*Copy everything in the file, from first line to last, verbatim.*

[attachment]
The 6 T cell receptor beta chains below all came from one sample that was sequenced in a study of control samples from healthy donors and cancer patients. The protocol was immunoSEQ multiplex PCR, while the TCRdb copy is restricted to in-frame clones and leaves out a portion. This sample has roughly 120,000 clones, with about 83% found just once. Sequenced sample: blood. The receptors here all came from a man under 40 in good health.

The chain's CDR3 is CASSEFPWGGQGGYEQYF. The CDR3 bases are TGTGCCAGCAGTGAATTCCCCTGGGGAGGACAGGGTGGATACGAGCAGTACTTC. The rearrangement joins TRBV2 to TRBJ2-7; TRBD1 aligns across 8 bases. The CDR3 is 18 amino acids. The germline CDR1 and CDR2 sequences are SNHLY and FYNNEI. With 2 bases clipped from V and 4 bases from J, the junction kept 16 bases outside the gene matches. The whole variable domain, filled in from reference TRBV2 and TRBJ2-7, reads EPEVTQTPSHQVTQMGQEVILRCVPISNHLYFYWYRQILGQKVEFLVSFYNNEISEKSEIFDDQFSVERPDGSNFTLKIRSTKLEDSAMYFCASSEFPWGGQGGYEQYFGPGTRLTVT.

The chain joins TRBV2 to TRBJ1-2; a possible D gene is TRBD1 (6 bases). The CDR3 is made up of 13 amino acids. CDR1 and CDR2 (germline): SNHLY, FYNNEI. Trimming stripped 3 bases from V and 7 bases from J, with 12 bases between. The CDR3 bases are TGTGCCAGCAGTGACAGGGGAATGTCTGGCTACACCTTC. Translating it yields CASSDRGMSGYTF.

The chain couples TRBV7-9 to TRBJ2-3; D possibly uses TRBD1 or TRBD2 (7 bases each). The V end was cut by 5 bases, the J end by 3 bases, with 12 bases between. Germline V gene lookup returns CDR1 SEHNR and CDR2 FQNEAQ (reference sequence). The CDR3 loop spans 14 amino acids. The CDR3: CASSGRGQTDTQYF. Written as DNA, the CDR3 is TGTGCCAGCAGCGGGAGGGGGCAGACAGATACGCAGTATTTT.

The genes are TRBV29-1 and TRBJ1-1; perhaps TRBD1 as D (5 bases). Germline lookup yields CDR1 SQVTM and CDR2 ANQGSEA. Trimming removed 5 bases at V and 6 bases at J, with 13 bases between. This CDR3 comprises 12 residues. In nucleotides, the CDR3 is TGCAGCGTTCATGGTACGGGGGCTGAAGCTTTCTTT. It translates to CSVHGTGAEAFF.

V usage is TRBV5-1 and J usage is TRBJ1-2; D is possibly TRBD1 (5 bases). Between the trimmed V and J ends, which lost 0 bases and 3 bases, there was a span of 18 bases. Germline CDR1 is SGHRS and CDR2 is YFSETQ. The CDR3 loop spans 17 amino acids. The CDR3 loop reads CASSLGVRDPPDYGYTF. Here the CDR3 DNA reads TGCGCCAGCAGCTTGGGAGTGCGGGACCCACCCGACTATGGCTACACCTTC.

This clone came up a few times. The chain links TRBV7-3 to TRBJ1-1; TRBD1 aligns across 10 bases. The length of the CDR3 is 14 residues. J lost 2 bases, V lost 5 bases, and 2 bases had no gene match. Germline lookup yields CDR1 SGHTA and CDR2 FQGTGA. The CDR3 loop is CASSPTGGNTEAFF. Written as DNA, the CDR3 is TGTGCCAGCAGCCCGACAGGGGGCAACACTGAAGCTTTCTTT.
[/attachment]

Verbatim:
The 6 T cell receptor beta chains below all came from one sample that was sequenced in a study of control samples from healthy donors and cancer patients. The protocol was immunoSEQ multiplex PCR, while the TCRdb copy is restricted to in-frame clones and leaves out a portion. This sample has roughly 120,000 clones, with about 83% found just once. Sequenced sample: blood. The receptors here all came from a man under 40 in good health.

The chain's CDR3 is CASSEFPWGGQGGYEQYF. The CDR3 bases are TGTGCCAGCAGTGAATTCCCCTGGGGAGGACAGGGTGGATACGAGCAGTACTTC. The rearrangement joins TRBV2 to TRBJ2-7; TRBD1 aligns across 8 bases. The CDR3 is 18 amino acids. The germline CDR1 and CDR2 sequences are SNHLY and FYNNEI. With 2 bases clipped from V and 4 bases from J, the junction kept 16 bases outside the gene matches. The whole variable domain, filled in from reference TRBV2 and TRBJ2-7, reads EPEVTQTPSHQVTQMGQEVILRCVPISNHLYFYWYRQILGQKVEFLVSFYNNEISEKSEIFDDQFSVERPDGSNFTLKIRSTKLEDSAMYFCASSEFPWGGQGGYEQYFGPGTRLTVT.

The chain joins TRBV2 to TRBJ1-2; a possible D gene is TRBD1 (6 bases). The CDR3 is made up of 13 amino acids. CDR1 and CDR2 (germline): SNHLY, FYNNEI. Trimming stripped 3 bases from V and 7 bases from J, with 12 bases between. The CDR3 bases are TGTGCCAGCAGTGACAGGGGAATGTCTGGCTACACCTTC. Translating it yields CASSDRGMSGYTF.

The chain couples TRBV7-9 to TRBJ2-3; D possibly uses TRBD1 or TRBD2 (7 bases each). The V end was cut by 5 bases, the J end by 3 bases, with 12 bases between. Germline V gene lookup returns CDR1 SEHNR and CDR2 FQNEAQ (reference sequence). The CDR3 loop spans 14 amino acids. The CDR3: CASSGRGQTDTQYF. Written as DNA, the CDR3 is TGTGCCAGCAGCGGGAGGGGGCAGACAGATACGCAGTATTTT.

The genes are TRBV29-1 and TRBJ1-1; perhaps TRBD1 as D (5 bases). Germline lookup yields CDR1 SQVTM and CDR2 ANQGSEA. Trimming removed 5 bases at V and 6 bases at J, with 13 bases between. This CDR3 comprises 12 residues. In nucleotides, the CDR3 is TGCAGCGTTCATGGTACGGGGGCTGAAGCTTTCTTT. It translates to CSVHGTGAEAFF.

V usage is TRBV5-1 and J usage is TRBJ1-2; D is possibly TRBD1 (5 bases). Between the trimmed V and J ends, which lost 0 bases and 3 bases, there was a span of 18 bases. Germline CDR1 is SGHRS and CDR2 is YFSETQ. The CDR3 loop spans 17 amino acids. The CDR3 loop reads CASSLGVRDPPDYGYTF. Here the CDR3 DNA reads TGCGCCAGCAGCTTGGGAGTGCGGGACCCACCCGACTATGGCTACACCTTC.

This clone came up a few times. The chain links TRBV7-3 to TRBJ1-1; TRBD1 aligns across 10 bases. The length of the CDR3 is 14 residues. J lost 2 bases, V lost 5 bases, and 2 bases had no gene match. Germline lookup yields CDR1 SGHTA and CDR2 FQGTGA. The CDR3 loop is CASSPTGGNTEAFF. Written as DNA, the CDR3 is TGTGCCAGCAGCCCGACAGGGGGCAACACTGAAGCTTTCTTT.